in his "History of the city of Bronte", of the 1883, tells that
«… rushed with such force the Christian army
against the enemy, that of Saracens 50.000 were killed while the others run
away in solemn defeat and a very happy victory was achieved by the Christian
In memory of the bloody, victorious
battle, the place, in his honor, was called Maniace and, in the battle area, was erected a church, to which was given the name of
Santa Maria di Maniace, and built a small monastery, subsequently destroyeid by
In the following century, year 1174, the
Normans, having become masters of Sicily, started a political, administrative
and religious reorganization of the entire conquered territory, so
contributing to the construction of churches and monasteries.
It was so that Guglielmo II° il Buono (the good one), for an express wish of
his mother, the Queen Margherita of Navarra, built, on the ruins of the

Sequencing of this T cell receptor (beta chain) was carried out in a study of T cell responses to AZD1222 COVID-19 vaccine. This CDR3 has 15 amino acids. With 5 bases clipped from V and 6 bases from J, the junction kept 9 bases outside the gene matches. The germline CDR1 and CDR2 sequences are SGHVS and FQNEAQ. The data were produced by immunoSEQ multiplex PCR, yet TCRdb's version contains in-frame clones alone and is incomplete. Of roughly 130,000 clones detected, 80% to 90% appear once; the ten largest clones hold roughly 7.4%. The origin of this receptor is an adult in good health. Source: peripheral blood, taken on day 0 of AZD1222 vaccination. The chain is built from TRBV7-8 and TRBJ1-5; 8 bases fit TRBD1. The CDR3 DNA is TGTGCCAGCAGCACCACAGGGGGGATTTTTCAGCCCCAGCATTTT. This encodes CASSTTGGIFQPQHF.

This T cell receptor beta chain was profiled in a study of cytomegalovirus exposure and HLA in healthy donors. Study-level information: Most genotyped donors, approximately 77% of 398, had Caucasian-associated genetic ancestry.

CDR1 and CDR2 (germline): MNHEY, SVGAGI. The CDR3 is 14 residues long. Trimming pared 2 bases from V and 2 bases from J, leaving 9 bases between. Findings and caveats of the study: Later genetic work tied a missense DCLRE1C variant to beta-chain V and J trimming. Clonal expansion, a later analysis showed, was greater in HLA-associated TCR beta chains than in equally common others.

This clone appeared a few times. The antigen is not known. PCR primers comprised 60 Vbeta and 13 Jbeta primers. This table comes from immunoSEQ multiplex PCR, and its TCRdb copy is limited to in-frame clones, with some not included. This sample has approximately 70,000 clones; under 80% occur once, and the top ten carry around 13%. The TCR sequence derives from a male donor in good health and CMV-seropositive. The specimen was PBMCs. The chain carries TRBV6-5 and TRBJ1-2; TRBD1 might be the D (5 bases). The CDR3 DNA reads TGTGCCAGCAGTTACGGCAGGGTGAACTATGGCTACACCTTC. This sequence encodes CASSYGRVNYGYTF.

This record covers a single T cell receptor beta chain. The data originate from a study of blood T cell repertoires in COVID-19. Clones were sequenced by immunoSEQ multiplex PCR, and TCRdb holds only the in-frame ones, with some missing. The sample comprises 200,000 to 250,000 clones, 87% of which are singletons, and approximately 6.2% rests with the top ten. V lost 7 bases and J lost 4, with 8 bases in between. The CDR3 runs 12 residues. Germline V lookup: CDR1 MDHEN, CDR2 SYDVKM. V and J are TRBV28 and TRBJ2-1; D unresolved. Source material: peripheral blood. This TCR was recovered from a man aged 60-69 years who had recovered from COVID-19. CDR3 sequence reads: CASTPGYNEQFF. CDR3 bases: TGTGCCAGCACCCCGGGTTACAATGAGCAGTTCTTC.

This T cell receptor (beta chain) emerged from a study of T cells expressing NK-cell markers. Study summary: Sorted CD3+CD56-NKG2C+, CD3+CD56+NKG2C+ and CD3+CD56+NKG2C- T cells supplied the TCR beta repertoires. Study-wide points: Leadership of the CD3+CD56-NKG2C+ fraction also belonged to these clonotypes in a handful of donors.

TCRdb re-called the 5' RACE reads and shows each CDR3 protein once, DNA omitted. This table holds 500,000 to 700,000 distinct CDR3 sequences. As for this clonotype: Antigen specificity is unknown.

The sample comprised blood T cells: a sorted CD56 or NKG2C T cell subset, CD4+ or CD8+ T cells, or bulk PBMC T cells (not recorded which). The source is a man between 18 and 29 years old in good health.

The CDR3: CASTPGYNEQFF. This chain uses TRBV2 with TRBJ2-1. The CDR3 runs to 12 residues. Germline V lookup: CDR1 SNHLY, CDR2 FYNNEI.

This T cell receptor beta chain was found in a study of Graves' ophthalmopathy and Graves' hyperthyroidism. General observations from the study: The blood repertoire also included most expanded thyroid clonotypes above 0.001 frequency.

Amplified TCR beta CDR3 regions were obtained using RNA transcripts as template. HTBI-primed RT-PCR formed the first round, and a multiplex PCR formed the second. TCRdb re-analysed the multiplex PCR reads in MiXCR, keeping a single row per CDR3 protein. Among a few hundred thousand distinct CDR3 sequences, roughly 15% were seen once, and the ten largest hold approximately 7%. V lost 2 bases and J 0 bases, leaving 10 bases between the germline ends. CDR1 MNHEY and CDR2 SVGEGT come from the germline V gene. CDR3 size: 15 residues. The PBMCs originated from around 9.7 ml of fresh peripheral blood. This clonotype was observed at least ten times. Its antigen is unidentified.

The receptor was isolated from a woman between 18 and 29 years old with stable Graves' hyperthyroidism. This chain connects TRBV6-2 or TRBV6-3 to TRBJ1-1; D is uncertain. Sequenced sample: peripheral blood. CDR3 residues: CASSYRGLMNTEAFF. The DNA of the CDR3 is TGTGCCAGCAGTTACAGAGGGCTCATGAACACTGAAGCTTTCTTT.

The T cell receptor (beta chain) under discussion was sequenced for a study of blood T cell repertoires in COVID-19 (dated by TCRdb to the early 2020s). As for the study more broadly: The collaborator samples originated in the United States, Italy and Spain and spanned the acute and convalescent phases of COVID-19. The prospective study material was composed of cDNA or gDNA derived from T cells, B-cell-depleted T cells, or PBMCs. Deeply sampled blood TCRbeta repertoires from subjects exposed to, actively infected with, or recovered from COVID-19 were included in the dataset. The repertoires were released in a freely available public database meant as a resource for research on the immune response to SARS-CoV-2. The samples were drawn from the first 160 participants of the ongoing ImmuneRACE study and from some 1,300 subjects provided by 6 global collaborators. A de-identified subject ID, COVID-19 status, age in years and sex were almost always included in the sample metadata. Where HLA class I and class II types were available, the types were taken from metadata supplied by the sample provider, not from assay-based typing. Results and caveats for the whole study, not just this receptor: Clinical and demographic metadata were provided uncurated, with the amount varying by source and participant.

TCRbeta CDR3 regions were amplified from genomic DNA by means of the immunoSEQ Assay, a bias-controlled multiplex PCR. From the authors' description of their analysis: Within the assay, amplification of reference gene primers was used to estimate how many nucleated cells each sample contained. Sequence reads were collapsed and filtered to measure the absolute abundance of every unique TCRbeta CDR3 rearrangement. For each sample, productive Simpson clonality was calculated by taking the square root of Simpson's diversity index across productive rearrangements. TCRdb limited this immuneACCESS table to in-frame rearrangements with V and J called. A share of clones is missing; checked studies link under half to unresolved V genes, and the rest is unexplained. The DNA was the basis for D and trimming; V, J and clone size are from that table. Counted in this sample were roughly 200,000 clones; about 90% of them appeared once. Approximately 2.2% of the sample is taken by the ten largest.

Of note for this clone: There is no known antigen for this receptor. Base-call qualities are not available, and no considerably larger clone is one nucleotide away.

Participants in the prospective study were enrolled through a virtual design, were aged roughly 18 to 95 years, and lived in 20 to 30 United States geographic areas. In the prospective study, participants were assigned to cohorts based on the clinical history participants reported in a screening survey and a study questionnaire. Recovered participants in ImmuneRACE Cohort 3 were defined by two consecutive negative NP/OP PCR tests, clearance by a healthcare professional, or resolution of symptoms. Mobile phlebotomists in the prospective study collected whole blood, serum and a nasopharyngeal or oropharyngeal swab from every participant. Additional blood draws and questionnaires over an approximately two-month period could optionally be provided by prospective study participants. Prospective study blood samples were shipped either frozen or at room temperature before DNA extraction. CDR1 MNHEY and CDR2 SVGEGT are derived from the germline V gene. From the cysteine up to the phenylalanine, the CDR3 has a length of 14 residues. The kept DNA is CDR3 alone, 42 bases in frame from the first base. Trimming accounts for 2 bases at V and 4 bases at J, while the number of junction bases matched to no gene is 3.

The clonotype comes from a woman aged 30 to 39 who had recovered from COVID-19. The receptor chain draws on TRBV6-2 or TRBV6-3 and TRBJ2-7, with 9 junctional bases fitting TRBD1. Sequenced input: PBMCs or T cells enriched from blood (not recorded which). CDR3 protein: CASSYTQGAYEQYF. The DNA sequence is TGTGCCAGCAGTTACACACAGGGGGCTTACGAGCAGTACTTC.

old hermitage, an Abbey dedicated to Maria Santissima, entrusted, in the
following centuries, to Benedictine and Basilians.
The first Abbot of the Benedictine monastery was the French
man Guglielmo di Blois, latin poet and a
man famous in his time everywhere for his great and refined culture.
Subsequently an other abbot, the Blessed Guglielmo,
was the chief of the anti-aragonite, conspiracy known as the "Randazzo
Conspiracy", plotted in 1285, but
ended in tragedy with the killing of the promoters and the exile of the abbot
to the island of Malta (the tomb of the Abbot Guglielmo is in the church of
The decadence of Maniace begins around 1392
with the Commended Abbots nominated by various kings of the time.
The administration of the Abbey was taken away from the monks and entrusted
to the commended Abbot who could dispose of all the abbey's properties
leaving to the monks a small annuity to live on.